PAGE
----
Around the world by scooter and sidecar

“At first we thought it would be just us and a few adventurous friends on a Zoom link but it very quickly blew up into this huge online festival with over 20,000 people tuning in to hear all different stories of adventure,” Reece says. “There were people camping in their gardens and living rooms whilst watching, driving their motorbikes around their gardens.”

Maybe that success shouldn’t have been such a surprise; the presentation and talk panel lineup at the first AAF included prominent Brit adventurers like Sam Manicom, Ted Simon, Austin Vince, Simon and Lisa Thomas, Nathan Milward, Elspeth Beard, Paddy Tyson and Tiffany Coates. In the middle of lockdown, the event really struck a chord with a captive audience. So what next?

In 2021, in-person meetings were back on again, and the Sidecar Guys put together the first in-person AAF, moving people from their armchairs into a campground setting for a celebration of all aspects of adventure travel, not just motorcycling—partly because their own adventures on an offbeat two-wheeler left them open to ideas outside the usual RTW-on-a-GS stereotype.

“We like to say it really is a ‘celebration of adventure travel,’ meaning it doesn’t matter if you are an overland traveler, kayaker, adventure cyclist, hiker or anything else, it’s an event for you.” Reece says.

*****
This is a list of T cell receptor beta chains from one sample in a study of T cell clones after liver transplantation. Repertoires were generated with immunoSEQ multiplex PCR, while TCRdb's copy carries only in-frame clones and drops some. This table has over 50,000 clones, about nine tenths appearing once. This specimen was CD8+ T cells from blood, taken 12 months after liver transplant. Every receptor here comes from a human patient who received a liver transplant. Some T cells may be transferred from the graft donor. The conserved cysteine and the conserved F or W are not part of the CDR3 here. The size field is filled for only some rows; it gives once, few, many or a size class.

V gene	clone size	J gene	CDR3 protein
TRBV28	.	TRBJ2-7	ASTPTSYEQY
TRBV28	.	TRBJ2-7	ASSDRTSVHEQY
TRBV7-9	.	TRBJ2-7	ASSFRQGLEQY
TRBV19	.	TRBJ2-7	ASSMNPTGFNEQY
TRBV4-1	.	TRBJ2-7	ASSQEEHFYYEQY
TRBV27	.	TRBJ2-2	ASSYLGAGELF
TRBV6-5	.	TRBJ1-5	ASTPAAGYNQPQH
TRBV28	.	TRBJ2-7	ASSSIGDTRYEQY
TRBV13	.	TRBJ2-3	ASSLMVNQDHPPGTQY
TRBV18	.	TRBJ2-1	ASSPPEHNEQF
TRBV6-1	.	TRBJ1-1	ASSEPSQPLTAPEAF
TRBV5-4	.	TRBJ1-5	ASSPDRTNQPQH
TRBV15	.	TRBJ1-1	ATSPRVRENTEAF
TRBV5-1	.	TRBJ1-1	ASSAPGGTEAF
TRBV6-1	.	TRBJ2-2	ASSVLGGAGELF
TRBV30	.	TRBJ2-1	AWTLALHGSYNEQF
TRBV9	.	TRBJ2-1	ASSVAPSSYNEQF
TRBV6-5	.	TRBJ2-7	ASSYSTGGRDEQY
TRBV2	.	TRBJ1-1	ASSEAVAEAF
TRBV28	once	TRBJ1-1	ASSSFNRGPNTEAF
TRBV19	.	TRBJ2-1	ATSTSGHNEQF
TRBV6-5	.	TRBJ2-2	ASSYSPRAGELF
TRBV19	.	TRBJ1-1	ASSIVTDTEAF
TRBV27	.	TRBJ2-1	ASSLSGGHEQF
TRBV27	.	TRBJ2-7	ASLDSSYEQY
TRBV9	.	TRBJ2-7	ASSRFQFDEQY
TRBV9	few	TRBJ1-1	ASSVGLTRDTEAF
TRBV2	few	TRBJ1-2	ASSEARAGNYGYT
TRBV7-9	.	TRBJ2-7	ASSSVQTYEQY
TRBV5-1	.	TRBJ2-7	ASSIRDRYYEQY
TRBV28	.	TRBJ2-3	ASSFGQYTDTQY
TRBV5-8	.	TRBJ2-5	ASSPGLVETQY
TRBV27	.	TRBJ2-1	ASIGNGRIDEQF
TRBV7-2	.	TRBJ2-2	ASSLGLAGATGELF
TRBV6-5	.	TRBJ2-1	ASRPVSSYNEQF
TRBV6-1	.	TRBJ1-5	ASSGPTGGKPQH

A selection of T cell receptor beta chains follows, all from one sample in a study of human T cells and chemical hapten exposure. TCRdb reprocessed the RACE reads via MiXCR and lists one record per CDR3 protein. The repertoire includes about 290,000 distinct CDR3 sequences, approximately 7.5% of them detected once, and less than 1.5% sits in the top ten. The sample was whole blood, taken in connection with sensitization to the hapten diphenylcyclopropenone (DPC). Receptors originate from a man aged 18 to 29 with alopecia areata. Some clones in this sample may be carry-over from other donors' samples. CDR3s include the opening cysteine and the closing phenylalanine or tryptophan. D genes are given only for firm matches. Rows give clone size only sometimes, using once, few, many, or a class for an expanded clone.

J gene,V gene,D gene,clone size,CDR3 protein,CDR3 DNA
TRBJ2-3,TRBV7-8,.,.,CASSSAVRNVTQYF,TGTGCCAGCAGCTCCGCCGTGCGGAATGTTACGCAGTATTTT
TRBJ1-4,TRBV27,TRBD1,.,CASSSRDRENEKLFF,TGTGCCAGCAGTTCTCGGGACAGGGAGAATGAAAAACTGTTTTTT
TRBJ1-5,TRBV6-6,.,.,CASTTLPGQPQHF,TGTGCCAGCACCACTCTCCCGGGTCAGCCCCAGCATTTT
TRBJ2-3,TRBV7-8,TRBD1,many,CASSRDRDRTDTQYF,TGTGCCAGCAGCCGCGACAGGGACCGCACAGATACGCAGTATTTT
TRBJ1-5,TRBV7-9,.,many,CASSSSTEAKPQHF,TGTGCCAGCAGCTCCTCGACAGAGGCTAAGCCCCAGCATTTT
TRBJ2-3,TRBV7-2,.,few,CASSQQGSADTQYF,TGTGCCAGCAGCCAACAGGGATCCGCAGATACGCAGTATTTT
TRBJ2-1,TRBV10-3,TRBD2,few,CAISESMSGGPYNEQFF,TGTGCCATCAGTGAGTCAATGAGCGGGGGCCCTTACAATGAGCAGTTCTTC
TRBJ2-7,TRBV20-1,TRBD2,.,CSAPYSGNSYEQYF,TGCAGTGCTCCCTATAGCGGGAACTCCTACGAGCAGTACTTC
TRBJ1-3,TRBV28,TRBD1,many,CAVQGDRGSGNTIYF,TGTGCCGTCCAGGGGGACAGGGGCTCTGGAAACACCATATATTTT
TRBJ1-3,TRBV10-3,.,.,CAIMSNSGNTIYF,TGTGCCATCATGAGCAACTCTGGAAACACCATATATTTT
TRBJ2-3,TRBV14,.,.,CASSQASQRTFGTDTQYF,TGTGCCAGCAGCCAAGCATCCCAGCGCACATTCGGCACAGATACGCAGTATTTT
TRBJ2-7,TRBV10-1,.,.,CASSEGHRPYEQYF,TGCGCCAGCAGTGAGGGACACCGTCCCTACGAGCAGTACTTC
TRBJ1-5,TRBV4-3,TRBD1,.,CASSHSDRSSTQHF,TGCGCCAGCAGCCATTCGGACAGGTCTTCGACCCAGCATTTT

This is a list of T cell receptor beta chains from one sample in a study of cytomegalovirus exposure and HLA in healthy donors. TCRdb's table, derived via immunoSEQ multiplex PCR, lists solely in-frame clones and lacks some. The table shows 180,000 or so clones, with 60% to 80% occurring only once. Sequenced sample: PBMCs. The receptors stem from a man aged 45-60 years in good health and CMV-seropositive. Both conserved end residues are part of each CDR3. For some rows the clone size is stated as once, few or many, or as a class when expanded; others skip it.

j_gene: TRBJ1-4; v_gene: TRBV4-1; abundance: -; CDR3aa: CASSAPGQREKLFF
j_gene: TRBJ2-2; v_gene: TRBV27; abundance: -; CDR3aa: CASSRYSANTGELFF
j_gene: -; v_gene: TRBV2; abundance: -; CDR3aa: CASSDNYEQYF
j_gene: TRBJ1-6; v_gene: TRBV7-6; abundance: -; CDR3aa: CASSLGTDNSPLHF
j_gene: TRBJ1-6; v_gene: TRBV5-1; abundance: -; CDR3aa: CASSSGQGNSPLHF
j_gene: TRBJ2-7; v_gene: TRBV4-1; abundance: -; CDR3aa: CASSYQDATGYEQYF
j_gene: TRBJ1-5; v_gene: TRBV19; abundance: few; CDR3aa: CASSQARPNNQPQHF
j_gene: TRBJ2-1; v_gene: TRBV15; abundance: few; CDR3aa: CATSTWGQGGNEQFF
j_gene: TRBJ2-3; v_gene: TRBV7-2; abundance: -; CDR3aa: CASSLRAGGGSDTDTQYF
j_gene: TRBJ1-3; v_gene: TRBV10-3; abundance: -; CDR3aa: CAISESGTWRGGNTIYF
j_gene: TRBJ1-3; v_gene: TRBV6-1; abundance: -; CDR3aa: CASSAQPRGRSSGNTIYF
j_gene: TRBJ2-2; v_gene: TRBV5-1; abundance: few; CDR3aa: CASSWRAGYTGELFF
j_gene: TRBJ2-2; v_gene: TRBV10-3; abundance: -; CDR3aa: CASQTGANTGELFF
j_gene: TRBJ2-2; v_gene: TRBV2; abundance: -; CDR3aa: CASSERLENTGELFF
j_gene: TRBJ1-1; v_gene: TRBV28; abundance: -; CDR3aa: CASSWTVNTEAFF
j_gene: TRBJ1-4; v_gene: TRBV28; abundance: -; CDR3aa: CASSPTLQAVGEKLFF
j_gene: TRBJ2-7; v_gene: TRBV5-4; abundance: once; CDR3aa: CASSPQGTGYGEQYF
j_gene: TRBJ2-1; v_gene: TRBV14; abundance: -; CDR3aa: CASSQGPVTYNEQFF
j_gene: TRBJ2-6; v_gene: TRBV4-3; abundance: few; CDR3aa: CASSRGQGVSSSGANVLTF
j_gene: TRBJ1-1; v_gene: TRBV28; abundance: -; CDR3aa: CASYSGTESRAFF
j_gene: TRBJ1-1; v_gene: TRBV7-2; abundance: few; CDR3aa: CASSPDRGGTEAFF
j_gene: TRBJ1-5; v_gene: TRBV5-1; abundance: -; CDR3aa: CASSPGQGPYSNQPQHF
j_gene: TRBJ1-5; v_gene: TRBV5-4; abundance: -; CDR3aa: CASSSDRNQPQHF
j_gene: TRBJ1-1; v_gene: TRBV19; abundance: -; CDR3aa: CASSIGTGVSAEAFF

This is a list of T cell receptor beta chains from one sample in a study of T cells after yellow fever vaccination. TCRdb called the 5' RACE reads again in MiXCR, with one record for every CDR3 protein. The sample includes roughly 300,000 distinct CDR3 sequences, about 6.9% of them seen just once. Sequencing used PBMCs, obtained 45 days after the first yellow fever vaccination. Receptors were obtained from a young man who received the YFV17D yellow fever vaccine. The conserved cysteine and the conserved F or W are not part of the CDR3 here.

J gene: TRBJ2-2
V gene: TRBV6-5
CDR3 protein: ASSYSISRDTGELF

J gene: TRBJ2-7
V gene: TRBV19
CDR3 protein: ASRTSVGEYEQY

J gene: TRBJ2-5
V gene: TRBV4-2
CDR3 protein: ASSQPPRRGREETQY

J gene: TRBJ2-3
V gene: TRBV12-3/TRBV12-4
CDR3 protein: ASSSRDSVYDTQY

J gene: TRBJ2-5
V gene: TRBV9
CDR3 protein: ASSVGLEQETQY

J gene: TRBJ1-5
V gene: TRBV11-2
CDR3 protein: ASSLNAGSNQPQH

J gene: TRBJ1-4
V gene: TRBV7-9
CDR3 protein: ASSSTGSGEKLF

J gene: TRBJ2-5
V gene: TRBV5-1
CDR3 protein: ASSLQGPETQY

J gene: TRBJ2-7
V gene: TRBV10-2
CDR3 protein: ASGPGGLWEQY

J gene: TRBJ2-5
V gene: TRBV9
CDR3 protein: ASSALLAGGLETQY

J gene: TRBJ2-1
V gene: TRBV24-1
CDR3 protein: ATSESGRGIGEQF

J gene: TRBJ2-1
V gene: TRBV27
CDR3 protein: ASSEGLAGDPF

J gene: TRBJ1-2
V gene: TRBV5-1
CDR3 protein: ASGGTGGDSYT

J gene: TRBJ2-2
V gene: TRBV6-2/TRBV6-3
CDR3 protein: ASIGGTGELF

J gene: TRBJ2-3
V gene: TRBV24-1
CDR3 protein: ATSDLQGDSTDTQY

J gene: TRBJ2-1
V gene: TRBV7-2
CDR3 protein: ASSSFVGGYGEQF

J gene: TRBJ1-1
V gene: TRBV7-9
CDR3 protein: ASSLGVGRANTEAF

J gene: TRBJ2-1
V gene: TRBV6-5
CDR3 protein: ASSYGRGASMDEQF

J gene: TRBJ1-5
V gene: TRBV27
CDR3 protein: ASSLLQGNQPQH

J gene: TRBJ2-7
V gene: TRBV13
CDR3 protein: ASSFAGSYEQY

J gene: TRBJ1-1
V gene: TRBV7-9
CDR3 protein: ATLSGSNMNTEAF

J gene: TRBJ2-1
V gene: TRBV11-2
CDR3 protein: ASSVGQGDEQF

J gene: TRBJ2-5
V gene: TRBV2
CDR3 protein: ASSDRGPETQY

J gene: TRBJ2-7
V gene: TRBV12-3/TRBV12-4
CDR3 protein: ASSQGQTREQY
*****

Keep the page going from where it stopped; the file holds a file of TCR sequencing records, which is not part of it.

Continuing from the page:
Now, the Sidecar Guys are working on plans for the 2023 AAF (running July 27-30 in the UK—more details here). It will be their third in-person festival.

Future Plans

Around the world by scooter and sidecar
Matt and Reece recently rode a Ural sidecar from Seattle to Los Angeles via Backcountry Discovery Routes.

But the Sidecar Guys have other things going on besides the AAF. They’re now dealers for Ural in the UK, managing two separate dealerships and offering one-day and two-day Sidecar Experience programs. These basically run an adventure and a demo ride into one package, so you can decide whether or not a Ural is for you.

And they continue to travel. Matt and Reece recently did a 10-day trip from Seattle to Los Angeles via Backcountry Discovery Routes—riding in a Ural sidecar, of course. They’ve also just wrapped up a 10-day closer-to-home Ural expedition in the UK. These rides are much different from their original RTW trip says Matt—they’re just fun sightseeing.

Around the world by scooter and sidecar

Is there another RTW trip coming? Not anytime soon, by the sound of it, but Matt says he would like to explore Africa on a Ural. Along with shorter jaunts on the Kazakhstanian sidecar rigs, he and Reece are hoping to keep growing the AAF. And judging from their past, they will—they’ve already taken their event, and their scooter, farther than almost anyone could have imagined at the beginning.

And their parting words, if you want to do something as silly and challenging as a RTW scooter/sidecar trip?

“Turn off your PC and leave,” Matt says. “The bike you have and the tent you have is the one you need. Don’t waste time planning; just hit the road. Do anything you can to give yourself more time on the trip and don’t set big targets. Just see where it takes you.”

Photos by The Sidecar Guys

Author: ADV Pulse Staff

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Ron Doogalo
Ron Doogalo
May 24, 2023 10:50 am

What a great way to travel!